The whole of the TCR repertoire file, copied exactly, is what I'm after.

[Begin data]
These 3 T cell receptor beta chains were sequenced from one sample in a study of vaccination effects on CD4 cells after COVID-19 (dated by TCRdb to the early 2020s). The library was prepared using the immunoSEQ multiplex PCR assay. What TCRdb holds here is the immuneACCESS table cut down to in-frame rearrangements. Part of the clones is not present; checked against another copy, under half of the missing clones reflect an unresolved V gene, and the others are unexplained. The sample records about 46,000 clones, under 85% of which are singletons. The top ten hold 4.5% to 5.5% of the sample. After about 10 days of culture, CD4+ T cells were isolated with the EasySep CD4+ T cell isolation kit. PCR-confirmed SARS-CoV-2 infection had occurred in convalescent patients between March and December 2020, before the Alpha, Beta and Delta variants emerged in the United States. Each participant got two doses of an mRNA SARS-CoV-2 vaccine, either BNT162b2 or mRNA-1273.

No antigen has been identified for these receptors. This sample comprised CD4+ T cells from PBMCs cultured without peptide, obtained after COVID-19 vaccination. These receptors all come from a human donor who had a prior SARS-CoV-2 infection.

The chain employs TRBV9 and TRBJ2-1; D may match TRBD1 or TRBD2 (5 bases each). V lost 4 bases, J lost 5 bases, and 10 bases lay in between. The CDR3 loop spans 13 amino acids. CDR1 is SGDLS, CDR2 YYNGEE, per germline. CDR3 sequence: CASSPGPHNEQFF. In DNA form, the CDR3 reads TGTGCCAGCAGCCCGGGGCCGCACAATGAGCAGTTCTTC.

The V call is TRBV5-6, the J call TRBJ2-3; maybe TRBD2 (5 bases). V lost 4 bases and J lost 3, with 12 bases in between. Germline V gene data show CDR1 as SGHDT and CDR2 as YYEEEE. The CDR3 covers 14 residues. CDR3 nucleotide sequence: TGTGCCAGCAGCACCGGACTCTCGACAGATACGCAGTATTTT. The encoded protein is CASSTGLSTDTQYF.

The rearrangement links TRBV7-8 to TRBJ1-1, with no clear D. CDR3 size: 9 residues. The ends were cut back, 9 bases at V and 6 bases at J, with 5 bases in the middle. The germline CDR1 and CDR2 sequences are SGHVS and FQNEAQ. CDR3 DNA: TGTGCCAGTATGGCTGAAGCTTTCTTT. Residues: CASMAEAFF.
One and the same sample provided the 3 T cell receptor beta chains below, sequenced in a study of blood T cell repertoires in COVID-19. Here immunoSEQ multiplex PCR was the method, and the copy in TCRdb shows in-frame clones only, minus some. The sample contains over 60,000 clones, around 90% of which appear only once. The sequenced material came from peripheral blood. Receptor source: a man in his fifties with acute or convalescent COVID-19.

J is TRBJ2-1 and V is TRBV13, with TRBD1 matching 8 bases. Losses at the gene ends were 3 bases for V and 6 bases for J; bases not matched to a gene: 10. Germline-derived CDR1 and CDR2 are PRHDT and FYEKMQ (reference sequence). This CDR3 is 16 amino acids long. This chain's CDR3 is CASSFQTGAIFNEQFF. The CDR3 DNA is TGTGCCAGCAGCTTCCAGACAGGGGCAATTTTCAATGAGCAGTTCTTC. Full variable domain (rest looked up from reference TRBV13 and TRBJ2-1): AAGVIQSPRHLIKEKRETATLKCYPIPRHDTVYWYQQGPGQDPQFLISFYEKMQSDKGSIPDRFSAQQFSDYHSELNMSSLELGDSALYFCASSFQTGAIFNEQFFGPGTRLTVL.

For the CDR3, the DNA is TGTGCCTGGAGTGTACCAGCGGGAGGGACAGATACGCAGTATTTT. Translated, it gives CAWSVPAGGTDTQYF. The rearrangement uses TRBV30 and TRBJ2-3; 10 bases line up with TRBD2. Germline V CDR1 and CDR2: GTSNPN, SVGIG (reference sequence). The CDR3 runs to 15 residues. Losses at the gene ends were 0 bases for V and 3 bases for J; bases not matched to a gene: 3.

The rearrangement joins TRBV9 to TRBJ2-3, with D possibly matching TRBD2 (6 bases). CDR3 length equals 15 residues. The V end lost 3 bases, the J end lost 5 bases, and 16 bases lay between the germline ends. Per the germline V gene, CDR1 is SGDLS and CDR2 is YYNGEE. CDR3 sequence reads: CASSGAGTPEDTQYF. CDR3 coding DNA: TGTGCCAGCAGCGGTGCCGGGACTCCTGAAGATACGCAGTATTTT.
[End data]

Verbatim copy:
These 3 T cell receptor beta chains were sequenced from one sample in a study of vaccination effects on CD4 cells after COVID-19 (dated by TCRdb to the early 2020s). The library was prepared using the immunoSEQ multiplex PCR assay. What TCRdb holds here is the immuneACCESS table cut down to in-frame rearrangements. Part of the clones is not present; checked against another copy, under half of the missing clones reflect an unresolved V gene, and the others are unexplained. The sample records about 46,000 clones, under 85% of which are singletons. The top ten hold 4.5% to 5.5% of the sample. After about 10 days of culture, CD4+ T cells were isolated with the EasySep CD4+ T cell isolation kit. PCR-confirmed SARS-CoV-2 infection had occurred in convalescent patients between March and December 2020, before the Alpha, Beta and Delta variants emerged in the United States. Each participant got two doses of an mRNA SARS-CoV-2 vaccine, either BNT162b2 or mRNA-1273.

No antigen has been identified for these receptors. This sample comprised CD4+ T cells from PBMCs cultured without peptide, obtained after COVID-19 vaccination. These receptors all come from a human donor who had a prior SARS-CoV-2 infection.

The chain employs TRBV9 and TRBJ2-1; D may match TRBD1 or TRBD2 (5 bases each). V lost 4 bases, J lost 5 bases, and 10 bases lay in between. The CDR3 loop spans 13 amino acids. CDR1 is SGDLS, CDR2 YYNGEE, per germline. CDR3 sequence: CASSPGPHNEQFF. In DNA form, the CDR3 reads TGTGCCAGCAGCCCGGGGCCGCACAATGAGCAGTTCTTC.

The V call is TRBV5-6, the J call TRBJ2-3; maybe TRBD2 (5 bases). V lost 4 bases and J lost 3, with 12 bases in between. Germline V gene data show CDR1 as SGHDT and CDR2 as YYEEEE. The CDR3 covers 14 residues. CDR3 nucleotide sequence: TGTGCCAGCAGCACCGGACTCTCGACAGATACGCAGTATTTT. The encoded protein is CASSTGLSTDTQYF.

The rearrangement links TRBV7-8 to TRBJ1-1, with no clear D. CDR3 size: 9 residues. The ends were cut back, 9 bases at V and 6 bases at J, with 5 bases in the middle. The germline CDR1 and CDR2 sequences are SGHVS and FQNEAQ. CDR3 DNA: TGTGCCAGTATGGCTGAAGCTTTCTTT. Residues: CASMAEAFF.
One and the same sample provided the 3 T cell receptor beta chains below, sequenced in a study of blood T cell repertoires in COVID-19. Here immunoSEQ multiplex PCR was the method, and the copy in TCRdb shows in-frame clones only, minus some. The sample contains over 60,000 clones, around 90% of which appear only once. The sequenced material came from peripheral blood. Receptor source: a man in his fifties with acute or convalescent COVID-19.

J is TRBJ2-1 and V is TRBV13, with TRBD1 matching 8 bases. Losses at the gene ends were 3 bases for V and 6 bases for J; bases not matched to a gene: 10. Germline-derived CDR1 and CDR2 are PRHDT and FYEKMQ (reference sequence). This CDR3 is 16 amino acids long. This chain's CDR3 is CASSFQTGAIFNEQFF. The CDR3 DNA is TGTGCCAGCAGCTTCCAGACAGGGGCAATTTTCAATGAGCAGTTCTTC. Full variable domain (rest looked up from reference TRBV13 and TRBJ2-1): AAGVIQSPRHLIKEKRETATLKCYPIPRHDTVYWYQQGPGQDPQFLISFYEKMQSDKGSIPDRFSAQQFSDYHSELNMSSLELGDSALYFCASSFQTGAIFNEQFFGPGTRLTVL.

For the CDR3, the DNA is TGTGCCTGGAGTGTACCAGCGGGAGGGACAGATACGCAGTATTTT. Translated, it gives CAWSVPAGGTDTQYF. The rearrangement uses TRBV30 and TRBJ2-3; 10 bases line up with TRBD2. Germline V CDR1 and CDR2: GTSNPN, SVGIG (reference sequence). The CDR3 runs to 15 residues. Losses at the gene ends were 0 bases for V and 3 bases for J; bases not matched to a gene: 3.

The rearrangement joins TRBV9 to TRBJ2-3, with D possibly matching TRBD2 (6 bases). CDR3 length equals 15 residues. The V end lost 3 bases, the J end lost 5 bases, and 16 bases lay between the germline ends. Per the germline V gene, CDR1 is SGDLS and CDR2 is YYNGEE. CDR3 sequence reads: CASSGAGTPEDTQYF. CDR3 coding DNA: TGTGCCAGCAGCGGTGCCGGGACTCCTGAAGATACGCAGTATTTT.